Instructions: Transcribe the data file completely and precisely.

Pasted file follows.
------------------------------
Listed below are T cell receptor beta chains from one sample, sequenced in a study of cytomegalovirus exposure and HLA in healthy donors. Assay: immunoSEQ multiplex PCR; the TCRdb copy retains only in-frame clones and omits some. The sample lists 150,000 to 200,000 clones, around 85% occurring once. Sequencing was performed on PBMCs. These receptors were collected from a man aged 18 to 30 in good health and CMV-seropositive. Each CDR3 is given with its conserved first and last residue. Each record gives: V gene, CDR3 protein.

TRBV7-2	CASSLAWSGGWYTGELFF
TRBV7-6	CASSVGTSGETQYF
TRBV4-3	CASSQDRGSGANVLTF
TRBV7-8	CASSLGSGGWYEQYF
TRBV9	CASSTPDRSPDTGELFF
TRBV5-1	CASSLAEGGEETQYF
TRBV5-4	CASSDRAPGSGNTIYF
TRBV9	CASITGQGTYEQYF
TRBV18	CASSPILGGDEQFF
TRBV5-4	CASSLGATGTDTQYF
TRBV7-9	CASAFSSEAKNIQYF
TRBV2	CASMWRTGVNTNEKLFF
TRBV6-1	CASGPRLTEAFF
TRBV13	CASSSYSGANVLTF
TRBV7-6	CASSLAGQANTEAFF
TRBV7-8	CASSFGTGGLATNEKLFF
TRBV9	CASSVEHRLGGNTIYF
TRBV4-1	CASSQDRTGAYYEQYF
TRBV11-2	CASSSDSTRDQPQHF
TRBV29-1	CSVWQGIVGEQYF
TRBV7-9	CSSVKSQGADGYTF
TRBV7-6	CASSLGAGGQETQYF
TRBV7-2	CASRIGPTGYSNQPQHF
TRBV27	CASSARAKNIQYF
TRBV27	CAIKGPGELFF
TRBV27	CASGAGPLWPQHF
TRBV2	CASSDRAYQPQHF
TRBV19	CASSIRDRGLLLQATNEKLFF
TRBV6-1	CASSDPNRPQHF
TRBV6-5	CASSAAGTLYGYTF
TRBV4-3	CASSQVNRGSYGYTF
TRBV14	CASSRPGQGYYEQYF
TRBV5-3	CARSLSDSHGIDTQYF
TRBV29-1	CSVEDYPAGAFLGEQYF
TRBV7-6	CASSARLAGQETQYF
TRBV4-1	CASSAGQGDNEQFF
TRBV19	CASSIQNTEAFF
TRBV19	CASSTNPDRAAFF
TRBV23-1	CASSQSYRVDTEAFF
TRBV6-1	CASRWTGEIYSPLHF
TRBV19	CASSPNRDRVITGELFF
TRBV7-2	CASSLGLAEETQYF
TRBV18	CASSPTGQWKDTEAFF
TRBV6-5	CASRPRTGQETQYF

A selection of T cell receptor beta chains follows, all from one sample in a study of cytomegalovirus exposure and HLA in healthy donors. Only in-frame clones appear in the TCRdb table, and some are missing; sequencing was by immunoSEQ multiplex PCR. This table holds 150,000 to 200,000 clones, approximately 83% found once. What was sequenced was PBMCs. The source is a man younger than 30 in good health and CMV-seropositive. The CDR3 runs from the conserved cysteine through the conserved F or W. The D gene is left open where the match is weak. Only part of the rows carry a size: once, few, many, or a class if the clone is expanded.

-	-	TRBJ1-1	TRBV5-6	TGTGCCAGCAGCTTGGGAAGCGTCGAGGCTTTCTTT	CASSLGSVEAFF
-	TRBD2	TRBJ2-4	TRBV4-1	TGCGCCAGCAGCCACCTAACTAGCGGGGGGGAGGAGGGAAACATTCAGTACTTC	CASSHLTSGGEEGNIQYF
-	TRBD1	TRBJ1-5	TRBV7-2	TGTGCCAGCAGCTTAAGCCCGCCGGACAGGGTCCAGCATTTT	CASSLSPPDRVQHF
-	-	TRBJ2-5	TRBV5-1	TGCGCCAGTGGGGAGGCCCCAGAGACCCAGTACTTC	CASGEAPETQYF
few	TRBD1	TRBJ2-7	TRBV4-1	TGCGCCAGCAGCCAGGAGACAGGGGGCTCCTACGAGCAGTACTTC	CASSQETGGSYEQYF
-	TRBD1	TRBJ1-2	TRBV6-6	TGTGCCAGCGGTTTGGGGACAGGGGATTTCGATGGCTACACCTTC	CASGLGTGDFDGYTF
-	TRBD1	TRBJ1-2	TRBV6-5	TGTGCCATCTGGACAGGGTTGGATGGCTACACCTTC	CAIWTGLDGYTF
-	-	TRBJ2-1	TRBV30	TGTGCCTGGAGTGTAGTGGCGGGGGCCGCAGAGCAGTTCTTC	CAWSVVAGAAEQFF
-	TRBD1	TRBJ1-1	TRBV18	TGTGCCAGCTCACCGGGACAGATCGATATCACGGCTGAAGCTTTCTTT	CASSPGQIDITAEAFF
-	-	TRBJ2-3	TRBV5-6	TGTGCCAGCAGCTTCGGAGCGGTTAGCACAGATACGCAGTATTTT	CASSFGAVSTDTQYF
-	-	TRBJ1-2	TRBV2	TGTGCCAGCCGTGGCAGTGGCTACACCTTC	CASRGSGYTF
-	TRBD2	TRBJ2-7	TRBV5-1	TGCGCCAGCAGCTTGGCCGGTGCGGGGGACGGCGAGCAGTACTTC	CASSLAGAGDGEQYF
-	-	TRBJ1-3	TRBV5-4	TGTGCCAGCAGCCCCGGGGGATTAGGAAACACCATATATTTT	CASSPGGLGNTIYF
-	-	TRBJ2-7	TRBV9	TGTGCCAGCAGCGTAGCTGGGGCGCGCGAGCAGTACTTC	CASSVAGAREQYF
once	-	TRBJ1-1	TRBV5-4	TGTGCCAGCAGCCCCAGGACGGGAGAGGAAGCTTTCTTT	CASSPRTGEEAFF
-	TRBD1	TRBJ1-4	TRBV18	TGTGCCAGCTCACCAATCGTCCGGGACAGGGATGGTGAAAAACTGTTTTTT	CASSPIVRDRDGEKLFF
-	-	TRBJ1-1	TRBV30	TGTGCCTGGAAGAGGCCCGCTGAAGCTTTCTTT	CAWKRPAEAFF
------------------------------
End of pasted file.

Listed below are T cell receptor beta chains from one sample, sequenced in a study of cytomegalovirus exposure and HLA in healthy donors. Assay: immunoSEQ multiplex PCR; the TCRdb copy retains only in-frame clones and omits some. The sample lists 150,000 to 200,000 clones, around 85% occurring once. Sequencing was performed on PBMCs. These receptors were collected from a man aged 18 to 30 in good health and CMV-seropositive. Each CDR3 is given with its conserved first and last residue. Each record gives: V gene, CDR3 protein.

TRBV7-2	CASSLAWSGGWYTGELFF
TRBV7-6	CASSVGTSGETQYF
TRBV4-3	CASSQDRGSGANVLTF
TRBV7-8	CASSLGSGGWYEQYF
TRBV9	CASSTPDRSPDTGELFF
TRBV5-1	CASSLAEGGEETQYF
TRBV5-4	CASSDRAPGSGNTIYF
TRBV9	CASITGQGTYEQYF
TRBV18	CASSPILGGDEQFF
TRBV5-4	CASSLGATGTDTQYF
TRBV7-9	CASAFSSEAKNIQYF
TRBV2	CASMWRTGVNTNEKLFF
TRBV6-1	CASGPRLTEAFF
TRBV13	CASSSYSGANVLTF
TRBV7-6	CASSLAGQANTEAFF
TRBV7-8	CASSFGTGGLATNEKLFF
TRBV9	CASSVEHRLGGNTIYF
TRBV4-1	CASSQDRTGAYYEQYF
TRBV11-2	CASSSDSTRDQPQHF
TRBV29-1	CSVWQGIVGEQYF
TRBV7-9	CSSVKSQGADGYTF
TRBV7-6	CASSLGAGGQETQYF
TRBV7-2	CASRIGPTGYSNQPQHF
TRBV27	CASSARAKNIQYF
TRBV27	CAIKGPGELFF
TRBV27	CASGAGPLWPQHF
TRBV2	CASSDRAYQPQHF
TRBV19	CASSIRDRGLLLQATNEKLFF
TRBV6-1	CASSDPNRPQHF
TRBV6-5	CASSAAGTLYGYTF
TRBV4-3	CASSQVNRGSYGYTF
TRBV14	CASSRPGQGYYEQYF
TRBV5-3	CARSLSDSHGIDTQYF
TRBV29-1	CSVEDYPAGAFLGEQYF
TRBV7-6	CASSARLAGQETQYF
TRBV4-1	CASSAGQGDNEQFF
TRBV19	CASSIQNTEAFF
TRBV19	CASSTNPDRAAFF
TRBV23-1	CASSQSYRVDTEAFF
TRBV6-1	CASRWTGEIYSPLHF
TRBV19	CASSPNRDRVITGELFF
TRBV7-2	CASSLGLAEETQYF
TRBV18	CASSPTGQWKDTEAFF
TRBV6-5	CASRPRTGQETQYF

A selection of T cell receptor beta chains follows, all from one sample in a study of cytomegalovirus exposure and HLA in healthy donors. Only in-frame clones appear in the TCRdb table, and some are missing; sequencing was by immunoSEQ multiplex PCR. This table holds 150,000 to 200,000 clones, approximately 83% found once. What was sequenced was PBMCs. The source is a man younger than 30 in good health and CMV-seropositive. The CDR3 runs from the conserved cysteine through the conserved F or W. The D gene is left open where the match is weak. Only part of the rows carry a size: once, few, many, or a class if the clone is expanded.

-	-	TRBJ1-1	TRBV5-6	TGTGCCAGCAGCTTGGGAAGCGTCGAGGCTTTCTTT	CASSLGSVEAFF
-	TRBD2	TRBJ2-4	TRBV4-1	TGCGCCAGCAGCCACCTAACTAGCGGGGGGGAGGAGGGAAACATTCAGTACTTC	CASSHLTSGGEEGNIQYF
-	TRBD1	TRBJ1-5	TRBV7-2	TGTGCCAGCAGCTTAAGCCCGCCGGACAGGGTCCAGCATTTT	CASSLSPPDRVQHF
-	-	TRBJ2-5	TRBV5-1	TGCGCCAGTGGGGAGGCCCCAGAGACCCAGTACTTC	CASGEAPETQYF
few	TRBD1	TRBJ2-7	TRBV4-1	TGCGCCAGCAGCCAGGAGACAGGGGGCTCCTACGAGCAGTACTTC	CASSQETGGSYEQYF
-	TRBD1	TRBJ1-2	TRBV6-6	TGTGCCAGCGGTTTGGGGACAGGGGATTTCGATGGCTACACCTTC	CASGLGTGDFDGYTF
-	TRBD1	TRBJ1-2	TRBV6-5	TGTGCCATCTGGACAGGGTTGGATGGCTACACCTTC	CAIWTGLDGYTF
-	-	TRBJ2-1	TRBV30	TGTGCCTGGAGTGTAGTGGCGGGGGCCGCAGAGCAGTTCTTC	CAWSVVAGAAEQFF
-	TRBD1	TRBJ1-1	TRBV18	TGTGCCAGCTCACCGGGACAGATCGATATCACGGCTGAAGCTTTCTTT	CASSPGQIDITAEAFF
-	-	TRBJ2-3	TRBV5-6	TGTGCCAGCAGCTTCGGAGCGGTTAGCACAGATACGCAGTATTTT	CASSFGAVSTDTQYF
-	-	TRBJ1-2	TRBV2	TGTGCCAGCCGTGGCAGTGGCTACACCTTC	CASRGSGYTF
-	TRBD2	TRBJ2-7	TRBV5-1	TGCGCCAGCAGCTTGGCCGGTGCGGGGGACGGCGAGCAGTACTTC	CASSLAGAGDGEQYF
-	-	TRBJ1-3	TRBV5-4	TGTGCCAGCAGCCCCGGGGGATTAGGAAACACCATATATTTT	CASSPGGLGNTIYF
-	-	TRBJ2-7	TRBV9	TGTGCCAGCAGCGTAGCTGGGGCGCGCGAGCAGTACTTC	CASSVAGAREQYF
once	-	TRBJ1-1	TRBV5-4	TGTGCCAGCAGCCCCAGGACGGGAGAGGAAGCTTTCTTT	CASSPRTGEEAFF
-	TRBD1	TRBJ1-4	TRBV18	TGTGCCAGCTCACCAATCGTCCGGGACAGGGATGGTGAAAAACTGTTTTTT	CASSPIVRDRDGEKLFF
-	-	TRBJ1-1	TRBV30	TGTGCCTGGAAGAGGCCCGCTGAAGCTTTCTTT	CAWKRPAEAFF